This question was recently asked on a list I’m on:
The big boss shared today that a consultant casually mentioned (in a situation he couldn’t get clarification on), ’search engine traffic to press releases with a video included get 50 times the traffic. What’s this mean?
It took me about a minute to google the “study” this came from and surprise! It’s from a company (PRNewswire) that sells press release broadcast services, with an upsell for those that have videos.
I don’t doubt that this factoid is true, but the consultant that lobbed this bomb into this nonprofit was engaged in an act of “drive by analytics”. He or she was using a bit of analytics data without any insight into the context of the client or what makes them successful.
This much is true: if you release a press release and a video for it, and they both are indexed by google, when someone googles a phrase they both rank for, you’ll get two hits in the search engine results page. One, you’ll show up with the press release as an organic result. Two, the video will show up somewhere between results #2 and #8. This is a good thing, but the consultant missed one really important detail in this episode of DRIVE BY ANALYTICS:
- do you care about search engine traffic enough to expend extra effort to cut videos for it? Does it provide you any tangible benefit?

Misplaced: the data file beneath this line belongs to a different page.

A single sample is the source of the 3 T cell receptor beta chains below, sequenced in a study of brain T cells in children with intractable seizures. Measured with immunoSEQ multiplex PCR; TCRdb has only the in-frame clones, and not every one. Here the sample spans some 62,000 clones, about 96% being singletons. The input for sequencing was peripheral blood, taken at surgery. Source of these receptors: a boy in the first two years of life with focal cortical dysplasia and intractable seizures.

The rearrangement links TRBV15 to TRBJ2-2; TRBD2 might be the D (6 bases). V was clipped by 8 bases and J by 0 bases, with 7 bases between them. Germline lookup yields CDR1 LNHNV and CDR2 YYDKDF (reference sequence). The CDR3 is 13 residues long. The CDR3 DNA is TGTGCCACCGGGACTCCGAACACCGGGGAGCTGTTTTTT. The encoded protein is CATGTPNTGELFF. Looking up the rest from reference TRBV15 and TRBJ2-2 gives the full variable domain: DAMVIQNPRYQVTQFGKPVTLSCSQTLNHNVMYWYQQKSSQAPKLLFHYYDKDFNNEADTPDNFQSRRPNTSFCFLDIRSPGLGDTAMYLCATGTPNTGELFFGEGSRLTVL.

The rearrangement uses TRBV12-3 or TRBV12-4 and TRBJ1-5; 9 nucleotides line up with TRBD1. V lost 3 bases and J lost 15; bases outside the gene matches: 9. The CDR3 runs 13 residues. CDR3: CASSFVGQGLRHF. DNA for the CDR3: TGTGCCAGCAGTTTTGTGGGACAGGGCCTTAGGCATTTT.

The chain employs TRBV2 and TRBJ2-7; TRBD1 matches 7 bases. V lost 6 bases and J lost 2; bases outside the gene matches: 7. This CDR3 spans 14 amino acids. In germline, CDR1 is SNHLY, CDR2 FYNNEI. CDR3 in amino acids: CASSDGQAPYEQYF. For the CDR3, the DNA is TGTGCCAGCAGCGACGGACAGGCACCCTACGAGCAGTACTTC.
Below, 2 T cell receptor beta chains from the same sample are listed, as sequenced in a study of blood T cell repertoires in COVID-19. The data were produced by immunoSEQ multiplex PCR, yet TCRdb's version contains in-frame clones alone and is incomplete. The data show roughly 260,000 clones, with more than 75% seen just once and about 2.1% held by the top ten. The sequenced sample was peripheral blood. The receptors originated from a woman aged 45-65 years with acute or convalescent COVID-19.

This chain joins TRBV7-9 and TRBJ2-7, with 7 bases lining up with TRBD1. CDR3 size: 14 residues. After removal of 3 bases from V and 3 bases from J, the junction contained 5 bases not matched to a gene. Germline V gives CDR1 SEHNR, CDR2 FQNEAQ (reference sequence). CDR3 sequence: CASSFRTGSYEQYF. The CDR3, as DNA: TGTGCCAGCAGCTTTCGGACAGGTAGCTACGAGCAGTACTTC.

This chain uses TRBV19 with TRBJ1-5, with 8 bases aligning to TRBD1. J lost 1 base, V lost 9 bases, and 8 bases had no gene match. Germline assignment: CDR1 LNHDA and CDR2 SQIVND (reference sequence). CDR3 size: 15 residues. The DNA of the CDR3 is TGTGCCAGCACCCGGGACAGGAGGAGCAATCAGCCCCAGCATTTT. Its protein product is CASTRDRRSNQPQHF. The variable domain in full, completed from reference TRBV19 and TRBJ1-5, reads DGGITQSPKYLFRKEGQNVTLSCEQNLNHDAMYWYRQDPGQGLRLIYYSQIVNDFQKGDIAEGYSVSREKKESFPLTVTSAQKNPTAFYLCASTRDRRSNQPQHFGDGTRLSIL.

Nonprofit search engine traffic data that I’ve studied tends to fall into a couple of categories:
- Traffic that comes from a wide variety of search phrases, looks around for a page or two, and then leaves;
- Traffic that comes from a wide variety of search phrases, generates a few email subscribes; or
- Traffic that comes in on your brand name (“Safdar analytics”), and generates a a few gifts from people who were using google as a complicated bookmark service.
You have to be able to understand the reason why you’d want search engine traffic in the first place, to understand whether press release traffic is valuable to you, and therefore worth the time to invest in an increase. You may find that press releases generate nothing but 1 page web visits, but “blog posts from champions” generate 2 page web visits and the occasional email subscribe or gift.
If you have to choose what kind of content to work on generating, why would you generate more content that’s performing badly? Hopefully this consultant won’t engender a wild switch in resources for content strategy for you, but if changes are afoot, try and get your boss to go through all the performance metrics of your content and rebalance your resources.